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By Bobby Magill

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16 comments

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10:32AM PDT on Aug 1, 2011

Trees and other plants are very important. A world without them and without animals is it that what we want? Hopefully not. In my case, i love trees, plants and animals.
Other animals and plants have to go only because "we" humans do not want to share the world with other life forms, these life forms "we" would not eat (vegetarian food is not a bad idea, or eating with conscience as the so called primitive cultures did and still do, if they still exist. No meat/fish every day). "We" destroy everything around us and "we" forget, that everything is important to survive, too.

As little child i thought that rain is when God and the angels cry - because "we" humans have forgotten that we need this "intelligence", someone who could help... if "we" hadn't turned away for many centuries ago...

"Only when the last tree has been cut down; Only when the last river has been poisoned; Only when the last fish has been caught; Only then will you find that money cannot be eaten." (Native American proverb)

"We have learned to fly the air like birds and swim the sea like fish, but we have not yet learned the simple art of living together as brothers." (Martin Luther King)

5:43AM PST on Feb 22, 2011

Well nature is very powerful but people always come up with new ideas to destroy it ultimately the nature is losing and we need to protect it from ourselves

8:24PM PST on Mar 3, 2009

Why bother to protect wilderness? Stupid question! Why see a doctor when you are unwell? To get well & feel better. It's a MUST to see the doctor when one is unwell. Just like it's a MUST to Protect the WILDERNESS! The wilderness is NOT ours to destroy, it's ours to Protect, Appreciate, Admire, Treasure...!

8:57PM PST on Feb 26, 2009

Wilderness areas and all the flora and fauna that depend upon it helps restore my soul.

If you want to help protect and preserve it then "Be the change you want to see".

9:49PM PST on Feb 24, 2009

respect our wildlife an let them live where know an live in peace. roxanne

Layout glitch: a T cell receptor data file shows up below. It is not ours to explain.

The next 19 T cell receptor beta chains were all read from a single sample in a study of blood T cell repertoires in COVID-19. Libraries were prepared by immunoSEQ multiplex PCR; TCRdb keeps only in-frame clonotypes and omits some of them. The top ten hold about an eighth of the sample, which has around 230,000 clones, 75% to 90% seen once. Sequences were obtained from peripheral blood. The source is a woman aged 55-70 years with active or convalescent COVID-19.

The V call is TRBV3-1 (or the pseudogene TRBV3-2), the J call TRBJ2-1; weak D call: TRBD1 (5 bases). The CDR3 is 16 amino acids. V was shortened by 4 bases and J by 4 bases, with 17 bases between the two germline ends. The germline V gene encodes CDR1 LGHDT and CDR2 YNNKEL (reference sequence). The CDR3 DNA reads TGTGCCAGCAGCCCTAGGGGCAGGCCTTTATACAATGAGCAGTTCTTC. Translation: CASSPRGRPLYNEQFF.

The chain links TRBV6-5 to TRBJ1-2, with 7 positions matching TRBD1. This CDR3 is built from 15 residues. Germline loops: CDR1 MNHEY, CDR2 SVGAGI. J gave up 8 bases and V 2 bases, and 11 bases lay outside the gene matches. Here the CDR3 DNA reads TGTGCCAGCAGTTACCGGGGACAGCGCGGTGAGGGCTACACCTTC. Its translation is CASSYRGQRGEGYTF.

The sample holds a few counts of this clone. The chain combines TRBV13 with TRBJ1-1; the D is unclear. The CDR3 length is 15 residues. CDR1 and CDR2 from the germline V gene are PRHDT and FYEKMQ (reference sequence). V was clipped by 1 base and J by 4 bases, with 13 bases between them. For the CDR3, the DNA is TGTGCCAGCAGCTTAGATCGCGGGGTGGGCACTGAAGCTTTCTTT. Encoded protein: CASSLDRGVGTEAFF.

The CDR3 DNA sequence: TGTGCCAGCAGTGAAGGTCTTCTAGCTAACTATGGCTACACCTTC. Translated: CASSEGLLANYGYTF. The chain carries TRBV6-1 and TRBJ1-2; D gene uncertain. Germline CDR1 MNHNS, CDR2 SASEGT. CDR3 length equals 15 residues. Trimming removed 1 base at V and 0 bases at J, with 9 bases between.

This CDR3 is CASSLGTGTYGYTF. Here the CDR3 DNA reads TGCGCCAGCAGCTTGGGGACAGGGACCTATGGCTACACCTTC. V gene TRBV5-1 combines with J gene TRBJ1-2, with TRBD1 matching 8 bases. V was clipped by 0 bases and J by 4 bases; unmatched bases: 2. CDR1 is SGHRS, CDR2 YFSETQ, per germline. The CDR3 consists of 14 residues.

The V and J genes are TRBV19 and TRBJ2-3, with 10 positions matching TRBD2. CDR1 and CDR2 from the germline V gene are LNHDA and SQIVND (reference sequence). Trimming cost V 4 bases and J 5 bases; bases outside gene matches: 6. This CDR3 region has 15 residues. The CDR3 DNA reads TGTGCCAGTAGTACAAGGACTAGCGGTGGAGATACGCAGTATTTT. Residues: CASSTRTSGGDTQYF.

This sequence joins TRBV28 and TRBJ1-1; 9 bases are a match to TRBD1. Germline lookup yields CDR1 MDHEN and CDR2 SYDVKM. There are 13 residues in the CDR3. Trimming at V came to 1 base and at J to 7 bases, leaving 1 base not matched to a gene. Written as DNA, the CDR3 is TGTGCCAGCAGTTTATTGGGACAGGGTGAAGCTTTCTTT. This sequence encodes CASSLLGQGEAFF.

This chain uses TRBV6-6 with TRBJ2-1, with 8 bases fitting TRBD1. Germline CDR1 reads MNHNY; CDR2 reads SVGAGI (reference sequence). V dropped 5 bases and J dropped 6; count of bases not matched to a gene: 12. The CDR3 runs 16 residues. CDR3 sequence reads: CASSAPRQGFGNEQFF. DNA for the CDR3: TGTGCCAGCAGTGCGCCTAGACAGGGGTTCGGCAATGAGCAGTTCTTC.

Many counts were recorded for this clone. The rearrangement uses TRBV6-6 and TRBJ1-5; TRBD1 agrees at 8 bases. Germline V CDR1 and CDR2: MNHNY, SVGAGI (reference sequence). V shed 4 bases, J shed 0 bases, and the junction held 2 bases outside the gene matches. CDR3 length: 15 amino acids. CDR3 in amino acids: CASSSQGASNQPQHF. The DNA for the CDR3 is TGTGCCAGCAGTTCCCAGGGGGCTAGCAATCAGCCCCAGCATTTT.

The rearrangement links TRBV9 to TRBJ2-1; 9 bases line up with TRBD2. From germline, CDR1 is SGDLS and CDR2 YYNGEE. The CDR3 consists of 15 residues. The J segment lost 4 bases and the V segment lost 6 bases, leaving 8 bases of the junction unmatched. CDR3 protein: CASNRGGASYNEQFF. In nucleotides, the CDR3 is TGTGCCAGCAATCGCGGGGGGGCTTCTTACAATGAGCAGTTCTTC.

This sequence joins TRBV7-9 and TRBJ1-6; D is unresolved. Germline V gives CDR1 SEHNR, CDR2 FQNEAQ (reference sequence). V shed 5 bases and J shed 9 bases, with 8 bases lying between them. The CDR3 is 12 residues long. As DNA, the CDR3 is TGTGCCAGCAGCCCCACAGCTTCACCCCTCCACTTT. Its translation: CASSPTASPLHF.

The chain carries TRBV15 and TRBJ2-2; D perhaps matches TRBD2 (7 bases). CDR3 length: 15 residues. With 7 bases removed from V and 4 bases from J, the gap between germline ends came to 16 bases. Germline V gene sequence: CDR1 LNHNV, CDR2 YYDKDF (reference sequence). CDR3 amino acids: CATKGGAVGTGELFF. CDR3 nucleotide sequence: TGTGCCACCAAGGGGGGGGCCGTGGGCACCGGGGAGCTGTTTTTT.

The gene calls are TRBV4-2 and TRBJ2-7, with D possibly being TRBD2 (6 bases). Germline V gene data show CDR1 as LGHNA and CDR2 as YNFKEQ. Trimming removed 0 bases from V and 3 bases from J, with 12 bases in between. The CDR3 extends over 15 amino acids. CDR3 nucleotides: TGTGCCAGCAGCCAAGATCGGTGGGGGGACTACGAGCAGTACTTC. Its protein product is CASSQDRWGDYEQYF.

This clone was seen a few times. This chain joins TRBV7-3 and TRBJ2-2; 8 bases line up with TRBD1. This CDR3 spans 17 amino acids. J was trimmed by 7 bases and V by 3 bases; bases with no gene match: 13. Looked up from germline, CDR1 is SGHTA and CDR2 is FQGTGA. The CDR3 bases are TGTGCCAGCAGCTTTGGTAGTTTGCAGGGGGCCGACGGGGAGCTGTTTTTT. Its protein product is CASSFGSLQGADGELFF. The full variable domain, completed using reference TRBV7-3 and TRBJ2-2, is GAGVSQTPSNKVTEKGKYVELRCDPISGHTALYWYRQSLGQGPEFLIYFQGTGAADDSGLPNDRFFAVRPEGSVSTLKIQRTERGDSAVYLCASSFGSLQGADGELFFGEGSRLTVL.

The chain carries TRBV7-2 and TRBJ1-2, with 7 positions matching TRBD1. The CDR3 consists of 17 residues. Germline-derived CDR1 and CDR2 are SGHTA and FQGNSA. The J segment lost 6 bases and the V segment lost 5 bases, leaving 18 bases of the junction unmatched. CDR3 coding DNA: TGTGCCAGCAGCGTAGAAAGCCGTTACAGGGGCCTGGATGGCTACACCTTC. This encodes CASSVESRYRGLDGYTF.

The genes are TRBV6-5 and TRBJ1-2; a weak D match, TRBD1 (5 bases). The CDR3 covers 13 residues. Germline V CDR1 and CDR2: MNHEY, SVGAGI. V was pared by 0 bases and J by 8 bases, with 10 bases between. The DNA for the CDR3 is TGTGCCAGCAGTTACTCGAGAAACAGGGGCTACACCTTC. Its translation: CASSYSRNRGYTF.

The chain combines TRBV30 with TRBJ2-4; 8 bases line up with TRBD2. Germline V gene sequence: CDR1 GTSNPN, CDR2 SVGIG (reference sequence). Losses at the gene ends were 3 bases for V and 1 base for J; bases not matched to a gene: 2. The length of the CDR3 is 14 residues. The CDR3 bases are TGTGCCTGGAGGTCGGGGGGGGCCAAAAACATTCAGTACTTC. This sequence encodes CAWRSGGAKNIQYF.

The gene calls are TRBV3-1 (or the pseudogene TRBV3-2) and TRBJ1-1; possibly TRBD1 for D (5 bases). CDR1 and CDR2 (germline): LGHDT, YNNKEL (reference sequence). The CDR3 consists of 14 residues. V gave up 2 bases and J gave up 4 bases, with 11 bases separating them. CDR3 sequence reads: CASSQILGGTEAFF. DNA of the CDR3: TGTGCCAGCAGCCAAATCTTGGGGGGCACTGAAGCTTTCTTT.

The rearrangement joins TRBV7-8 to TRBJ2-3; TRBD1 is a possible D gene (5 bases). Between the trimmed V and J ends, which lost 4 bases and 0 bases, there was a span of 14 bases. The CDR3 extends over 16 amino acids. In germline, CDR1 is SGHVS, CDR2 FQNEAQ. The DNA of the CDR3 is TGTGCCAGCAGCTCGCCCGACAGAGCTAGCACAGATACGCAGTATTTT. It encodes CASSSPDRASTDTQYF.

7:50PM PST on Feb 21, 2009

I am so happy to see that other people feel the same way about our Planet. I am so deeply saddened by how people carelessly throw rubbish around, waste water, use their cars for 2 minute trips, kill animals for fun or just killing animals senselessly. A lot of people have forgotten where we come from. The media tries to brainwash us about what we need: a new car, a new washing machine, new clothes, new shoes, processed food, movies.. and so on.. this world is going so crazy, what happened to children enjoying playing in the garden, playing outside, people going for walks in nature instead of sitting inside watching TV or on the computer. we are becoming antisocial, unnatural, programmed by the media around us. We must protect the wilderness that we have left now, if we don't do anything now it will be too late. what will happen to our future generations? they will never know what it meant to breathe in the smell of pine trees, listen to the silence and the song of birds in a forest, will never know what a polar bear looks like...

11:06AM PST on Feb 20, 2009

We are just a part of Wilderness; it doesn't belong to us! It's where future generations will grow up and live.

10:58AM PST on Feb 20, 2009

Without our WILDERNESS places we will be living in a cesspool. It's really as simple as that. NOT to mention that we'll eventually become extinct - we NEED the wilderness!

9:05AM PST on Feb 20, 2009

If we looked on nothing but on the conceptions of our brains, we would lose the connection to real life (included our own). Nature that is not influenced by us - wilderness - is our great teacher of the admirable connections, interrelations with those fascinating dynamic equilibria that keep the participants alive within the living "network". It's necessary to care for the knowledge of all that - and to care for the strong loving feeling for it; only then we have a chance to stay alive ourselves as a part of this whole family of life. Thanks to Bobby for his question and answer, and to all above for their touching comments.

8:41AM PST on Feb 20, 2009

If I didn't have the wilderness to go to take in all that it offers my life would be incomplete. The peace and calm could never be replaced.